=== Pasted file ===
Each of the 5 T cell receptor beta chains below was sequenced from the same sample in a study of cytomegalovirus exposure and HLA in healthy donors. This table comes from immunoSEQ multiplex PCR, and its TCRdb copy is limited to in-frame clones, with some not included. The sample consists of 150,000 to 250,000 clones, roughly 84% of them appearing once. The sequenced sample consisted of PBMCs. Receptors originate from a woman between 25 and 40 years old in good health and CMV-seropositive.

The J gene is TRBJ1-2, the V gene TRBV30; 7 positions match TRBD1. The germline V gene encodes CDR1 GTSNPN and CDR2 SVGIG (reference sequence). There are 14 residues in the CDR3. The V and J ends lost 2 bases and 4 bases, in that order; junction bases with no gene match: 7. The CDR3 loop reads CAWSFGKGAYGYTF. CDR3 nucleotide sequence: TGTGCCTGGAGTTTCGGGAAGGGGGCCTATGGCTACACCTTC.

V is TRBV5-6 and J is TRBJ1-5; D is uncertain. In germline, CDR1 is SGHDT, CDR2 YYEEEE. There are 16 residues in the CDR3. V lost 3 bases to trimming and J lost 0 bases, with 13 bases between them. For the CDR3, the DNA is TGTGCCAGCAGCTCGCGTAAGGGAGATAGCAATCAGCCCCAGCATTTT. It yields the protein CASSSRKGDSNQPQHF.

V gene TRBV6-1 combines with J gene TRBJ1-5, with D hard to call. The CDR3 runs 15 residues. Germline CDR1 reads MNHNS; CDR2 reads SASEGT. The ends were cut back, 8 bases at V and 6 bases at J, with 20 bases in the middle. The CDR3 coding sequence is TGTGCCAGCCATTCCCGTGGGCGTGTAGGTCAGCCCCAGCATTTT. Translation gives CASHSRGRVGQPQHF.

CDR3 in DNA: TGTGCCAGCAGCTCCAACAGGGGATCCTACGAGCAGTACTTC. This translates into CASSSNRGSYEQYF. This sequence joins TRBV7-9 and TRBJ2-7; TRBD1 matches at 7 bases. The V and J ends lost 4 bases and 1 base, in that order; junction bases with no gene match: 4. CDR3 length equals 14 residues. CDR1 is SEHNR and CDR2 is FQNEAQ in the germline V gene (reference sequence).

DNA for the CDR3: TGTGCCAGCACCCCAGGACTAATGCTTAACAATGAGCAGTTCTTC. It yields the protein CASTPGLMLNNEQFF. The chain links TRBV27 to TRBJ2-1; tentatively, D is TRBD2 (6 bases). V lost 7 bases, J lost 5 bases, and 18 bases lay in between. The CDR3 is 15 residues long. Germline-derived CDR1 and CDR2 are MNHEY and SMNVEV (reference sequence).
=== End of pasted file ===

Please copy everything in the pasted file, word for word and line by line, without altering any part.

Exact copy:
Each of the 5 T cell receptor beta chains below was sequenced from the same sample in a study of cytomegalovirus exposure and HLA in healthy donors. This table comes from immunoSEQ multiplex PCR, and its TCRdb copy is limited to in-frame clones, with some not included. The sample consists of 150,000 to 250,000 clones, roughly 84% of them appearing once. The sequenced sample consisted of PBMCs. Receptors originate from a woman between 25 and 40 years old in good health and CMV-seropositive.

The J gene is TRBJ1-2, the V gene TRBV30; 7 positions match TRBD1. The germline V gene encodes CDR1 GTSNPN and CDR2 SVGIG (reference sequence). There are 14 residues in the CDR3. The V and J ends lost 2 bases and 4 bases, in that order; junction bases with no gene match: 7. The CDR3 loop reads CAWSFGKGAYGYTF. CDR3 nucleotide sequence: TGTGCCTGGAGTTTCGGGAAGGGGGCCTATGGCTACACCTTC.

V is TRBV5-6 and J is TRBJ1-5; D is uncertain. In germline, CDR1 is SGHDT, CDR2 YYEEEE. There are 16 residues in the CDR3. V lost 3 bases to trimming and J lost 0 bases, with 13 bases between them. For the CDR3, the DNA is TGTGCCAGCAGCTCGCGTAAGGGAGATAGCAATCAGCCCCAGCATTTT. It yields the protein CASSSRKGDSNQPQHF.

V gene TRBV6-1 combines with J gene TRBJ1-5, with D hard to call. The CDR3 runs 15 residues. Germline CDR1 reads MNHNS; CDR2 reads SASEGT. The ends were cut back, 8 bases at V and 6 bases at J, with 20 bases in the middle. The CDR3 coding sequence is TGTGCCAGCCATTCCCGTGGGCGTGTAGGTCAGCCCCAGCATTTT. Translation gives CASHSRGRVGQPQHF.

CDR3 in DNA: TGTGCCAGCAGCTCCAACAGGGGATCCTACGAGCAGTACTTC. This translates into CASSSNRGSYEQYF. This sequence joins TRBV7-9 and TRBJ2-7; TRBD1 matches at 7 bases. The V and J ends lost 4 bases and 1 base, in that order; junction bases with no gene match: 4. CDR3 length equals 14 residues. CDR1 is SEHNR and CDR2 is FQNEAQ in the germline V gene (reference sequence).

DNA for the CDR3: TGTGCCAGCACCCCAGGACTAATGCTTAACAATGAGCAGTTCTTC. It yields the protein CASTPGLMLNNEQFF. The chain links TRBV27 to TRBJ2-1; tentatively, D is TRBD2 (6 bases). V lost 7 bases, J lost 5 bases, and 18 bases lay in between. The CDR3 is 15 residues long. Germline-derived CDR1 and CDR2 are MNHEY and SMNVEV (reference sequence).